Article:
AmeriHealth New Jersey partners with Thyme Care to help members on their cancer journey - MedCity News

An Amgen drug that won fast-track FDA approval last year for some types of lung cancer already has preliminary data from a larger study showing the pills beat standard chemotherapy. These results are enough to meet the primary goal of the clinical trial, but you’ll have to wait to see more information. Amgen retains detailed data for presentation at an unspecified future medical appointment.

Thousand Oaks, California-based Amgen announced preliminary results for its drug Lumakras after the market closed on Tuesday. While the results provide further validation of the drug, the question now is whether they are also enough to turn the FDA’s accelerated approval into full. If so, that could put adagrasib, a competing drug from Mirati Therapeutics, in a tough spot.

Both Lumakras and adagrasib are small molecules designed to target mutations of KRAS, a gene that plays a role in cell signaling. KRAS mutations can cause uncontrolled cell growth. Their role in promoting cancer is understood, but these mutations are difficult targets for drugs. Amgen and Mirati’s small molecules are designed to address a subset of KRAS mutations called KRAS G12C.

The FDA’s accelerated approval of Lumakras last year made it the first approved drug targeting any KRAS mutation. This regulatory decision is based on results from an open-label phase 2 study that tested the therapy in 124 patients with non-small cell lung cancer (NSCLC) characterized by the KRAS G12C mutation. The approval covers the drug’s use as a second-line treatment for this type of cancer.

The results, announced by Amgen on Tuesday, came from a phase 3 study involving 345 patients whose NSCLC with the KRAS G12C mutation had been treated with at least one prior systemic therapy. Study participants were randomly assigned to receive either Lumakras or docetaxel, a standard chemotherapy. Amgen said preliminary results showed the drug met the primary goal of progression-free survival, a measure of how long patients live without their cancer getting worse. Although the pharmaceutical giant said its drug demonstrated statistical significance and superiority on this endpoint, it did not elaborate on those results.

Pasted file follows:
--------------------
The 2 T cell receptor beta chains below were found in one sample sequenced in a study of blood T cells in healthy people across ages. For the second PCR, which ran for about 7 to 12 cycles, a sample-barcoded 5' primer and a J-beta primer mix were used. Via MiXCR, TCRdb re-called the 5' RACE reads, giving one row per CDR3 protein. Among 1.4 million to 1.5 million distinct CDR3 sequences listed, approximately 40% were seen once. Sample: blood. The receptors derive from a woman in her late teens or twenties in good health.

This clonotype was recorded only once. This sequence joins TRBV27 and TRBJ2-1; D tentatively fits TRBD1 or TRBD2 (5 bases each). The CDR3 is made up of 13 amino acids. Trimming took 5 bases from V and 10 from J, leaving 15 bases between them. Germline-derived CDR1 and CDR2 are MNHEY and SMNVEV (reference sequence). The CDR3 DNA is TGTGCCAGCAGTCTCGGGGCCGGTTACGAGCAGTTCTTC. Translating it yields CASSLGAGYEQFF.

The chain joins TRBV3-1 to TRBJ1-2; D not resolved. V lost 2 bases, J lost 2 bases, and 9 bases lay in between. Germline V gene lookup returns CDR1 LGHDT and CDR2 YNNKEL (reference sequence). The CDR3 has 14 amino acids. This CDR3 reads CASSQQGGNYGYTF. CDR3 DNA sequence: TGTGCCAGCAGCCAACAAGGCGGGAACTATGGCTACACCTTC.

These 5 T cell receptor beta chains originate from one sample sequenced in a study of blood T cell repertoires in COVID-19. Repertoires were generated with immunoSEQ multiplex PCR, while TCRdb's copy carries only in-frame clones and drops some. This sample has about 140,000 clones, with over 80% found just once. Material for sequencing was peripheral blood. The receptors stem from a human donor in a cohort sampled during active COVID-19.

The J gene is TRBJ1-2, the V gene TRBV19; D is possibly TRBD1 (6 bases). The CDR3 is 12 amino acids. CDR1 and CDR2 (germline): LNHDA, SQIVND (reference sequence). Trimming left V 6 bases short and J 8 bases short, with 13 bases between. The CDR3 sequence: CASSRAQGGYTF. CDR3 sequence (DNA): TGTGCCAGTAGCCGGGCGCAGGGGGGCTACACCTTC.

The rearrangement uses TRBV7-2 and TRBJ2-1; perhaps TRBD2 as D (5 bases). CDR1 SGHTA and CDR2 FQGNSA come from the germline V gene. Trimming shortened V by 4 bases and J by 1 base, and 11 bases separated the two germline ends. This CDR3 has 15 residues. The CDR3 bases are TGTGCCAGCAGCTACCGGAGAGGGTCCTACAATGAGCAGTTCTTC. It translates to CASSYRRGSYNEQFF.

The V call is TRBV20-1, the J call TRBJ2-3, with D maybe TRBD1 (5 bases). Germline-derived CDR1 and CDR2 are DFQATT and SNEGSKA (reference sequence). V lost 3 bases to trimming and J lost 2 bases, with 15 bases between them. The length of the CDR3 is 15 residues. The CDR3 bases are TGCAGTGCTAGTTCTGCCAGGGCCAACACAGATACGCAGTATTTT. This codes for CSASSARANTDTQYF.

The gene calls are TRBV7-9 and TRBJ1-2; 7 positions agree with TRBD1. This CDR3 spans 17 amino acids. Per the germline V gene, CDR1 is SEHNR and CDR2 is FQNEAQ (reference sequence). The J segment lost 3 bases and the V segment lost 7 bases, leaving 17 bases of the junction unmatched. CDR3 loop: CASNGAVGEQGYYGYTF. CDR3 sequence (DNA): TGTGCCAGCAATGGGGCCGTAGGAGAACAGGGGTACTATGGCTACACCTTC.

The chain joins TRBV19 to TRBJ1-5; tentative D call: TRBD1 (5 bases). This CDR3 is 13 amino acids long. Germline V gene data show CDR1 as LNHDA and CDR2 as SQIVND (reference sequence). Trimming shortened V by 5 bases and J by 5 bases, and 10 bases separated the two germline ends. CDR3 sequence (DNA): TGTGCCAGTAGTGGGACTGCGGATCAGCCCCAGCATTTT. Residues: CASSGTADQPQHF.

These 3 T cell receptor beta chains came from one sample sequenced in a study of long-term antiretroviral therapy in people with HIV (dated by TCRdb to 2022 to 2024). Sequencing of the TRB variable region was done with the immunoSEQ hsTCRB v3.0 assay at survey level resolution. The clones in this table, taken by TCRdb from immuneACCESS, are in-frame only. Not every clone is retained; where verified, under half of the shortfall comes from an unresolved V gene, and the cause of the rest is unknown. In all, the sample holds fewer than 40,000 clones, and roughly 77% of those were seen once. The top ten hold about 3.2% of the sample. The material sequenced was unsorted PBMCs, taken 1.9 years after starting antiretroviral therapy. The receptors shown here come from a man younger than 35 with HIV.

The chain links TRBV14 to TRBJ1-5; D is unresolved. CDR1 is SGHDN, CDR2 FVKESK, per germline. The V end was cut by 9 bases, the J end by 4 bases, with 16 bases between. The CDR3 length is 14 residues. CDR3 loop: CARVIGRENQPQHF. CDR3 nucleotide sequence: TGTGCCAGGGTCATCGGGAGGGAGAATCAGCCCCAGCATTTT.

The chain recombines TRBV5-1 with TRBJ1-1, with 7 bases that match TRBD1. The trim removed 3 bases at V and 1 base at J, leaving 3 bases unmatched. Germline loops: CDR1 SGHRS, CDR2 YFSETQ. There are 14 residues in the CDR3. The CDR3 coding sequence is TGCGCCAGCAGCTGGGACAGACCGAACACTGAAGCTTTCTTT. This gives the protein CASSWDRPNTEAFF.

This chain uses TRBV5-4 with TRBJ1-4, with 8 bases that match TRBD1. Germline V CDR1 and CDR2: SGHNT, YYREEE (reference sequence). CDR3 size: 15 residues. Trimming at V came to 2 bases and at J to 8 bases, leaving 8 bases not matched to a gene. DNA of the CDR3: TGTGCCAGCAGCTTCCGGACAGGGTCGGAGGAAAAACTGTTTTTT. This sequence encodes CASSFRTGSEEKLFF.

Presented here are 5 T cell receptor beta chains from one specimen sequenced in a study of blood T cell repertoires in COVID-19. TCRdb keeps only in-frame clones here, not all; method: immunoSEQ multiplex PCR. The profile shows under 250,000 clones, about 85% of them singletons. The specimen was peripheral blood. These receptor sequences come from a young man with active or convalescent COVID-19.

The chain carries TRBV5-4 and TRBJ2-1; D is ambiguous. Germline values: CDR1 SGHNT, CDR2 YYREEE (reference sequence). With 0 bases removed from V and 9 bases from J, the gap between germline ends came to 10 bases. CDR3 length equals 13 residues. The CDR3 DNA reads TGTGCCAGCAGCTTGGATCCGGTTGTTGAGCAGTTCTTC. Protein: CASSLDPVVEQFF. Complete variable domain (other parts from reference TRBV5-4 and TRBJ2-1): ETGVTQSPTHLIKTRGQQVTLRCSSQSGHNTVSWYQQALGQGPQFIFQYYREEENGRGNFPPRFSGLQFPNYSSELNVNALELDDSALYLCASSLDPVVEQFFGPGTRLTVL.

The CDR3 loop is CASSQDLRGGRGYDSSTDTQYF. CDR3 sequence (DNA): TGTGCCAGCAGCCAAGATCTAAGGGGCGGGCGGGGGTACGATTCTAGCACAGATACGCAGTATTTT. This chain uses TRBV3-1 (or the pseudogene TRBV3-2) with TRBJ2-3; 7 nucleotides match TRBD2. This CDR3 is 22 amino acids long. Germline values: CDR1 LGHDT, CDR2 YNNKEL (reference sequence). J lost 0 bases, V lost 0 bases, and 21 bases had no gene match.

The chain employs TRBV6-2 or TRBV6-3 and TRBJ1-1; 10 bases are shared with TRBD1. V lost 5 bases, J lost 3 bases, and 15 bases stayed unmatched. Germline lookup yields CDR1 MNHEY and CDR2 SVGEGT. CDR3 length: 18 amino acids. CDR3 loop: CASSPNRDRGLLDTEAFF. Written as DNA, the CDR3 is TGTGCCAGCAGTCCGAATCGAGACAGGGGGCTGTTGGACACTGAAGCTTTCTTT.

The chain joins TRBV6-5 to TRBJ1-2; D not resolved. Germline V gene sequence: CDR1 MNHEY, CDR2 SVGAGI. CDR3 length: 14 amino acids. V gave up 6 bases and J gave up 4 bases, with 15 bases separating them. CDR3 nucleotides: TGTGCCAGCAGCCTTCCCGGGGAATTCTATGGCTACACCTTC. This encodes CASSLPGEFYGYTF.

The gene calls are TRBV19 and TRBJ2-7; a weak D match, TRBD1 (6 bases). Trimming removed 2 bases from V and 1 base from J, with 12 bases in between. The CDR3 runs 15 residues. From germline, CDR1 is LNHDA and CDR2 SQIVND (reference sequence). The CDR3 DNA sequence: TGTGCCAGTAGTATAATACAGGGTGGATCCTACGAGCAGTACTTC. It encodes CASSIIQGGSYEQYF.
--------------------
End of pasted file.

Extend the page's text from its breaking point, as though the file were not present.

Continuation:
“Further analyzes of the data are ongoing and we look forward to sharing detailed data at an upcoming medical meeting,” said David Reese, Amgen’s executive vice president of research and development, in a prepared statement.

The accelerated approval program allows earlier approval of drugs based on less data than is required in a standard review. This pathway is reserved for drugs that treat serious conditions with few or no therapeutic options. Drugs granted accelerated approval must undergo additional clinical testing to confirm their benefit. Amgen’s Phase 3 trial of Lumakras may fulfill this requirement.

Mirati has too submitted for expedited approval of its KRAS G12C-blocking drug based on data from a phase 1/2 study. The FDA has set a December 14 target date for a regulatory decision. The potential problem for the San Diego-based biotech is timing. If Amgen’s drug wins full FDA approval before Mirati’s adagrasib decision, it could undermine Mirati’s case for accelerated approval. That’s because having a drug with full approval means that other drugs that follow it may have to meet the same evidentiary standard to pass FDA review. Adagrasib is not necessarily eliminated from competition. But a decision on this drug may have to wait until it gets its own supporting data from a well-controlled phase 3 study. That phase 3 study is still ongoing.

Mirati reported phase 2 data for adagrasib in June at the American Society of Clinical Oncology (ASCO) annual meeting. These results show efficacy comparable to the phase 2 data that support the approval of Lumakras. Mirati said it hopes to differentiate its drug by offering a better ability to treat NSCLC that has metastasized to the central nervous system. Mirati’s ASCO presentations are also included encouraging results by this measure, albeit in a small number of patients. How the FDA weighs these results could also affect the accelerated approval decision for adagrasib.

Photo: Muhammad Hanifa Nizamuddin, Getty Images

Source link

Leave a Reply

Your email address will not be published. Required fields are marked *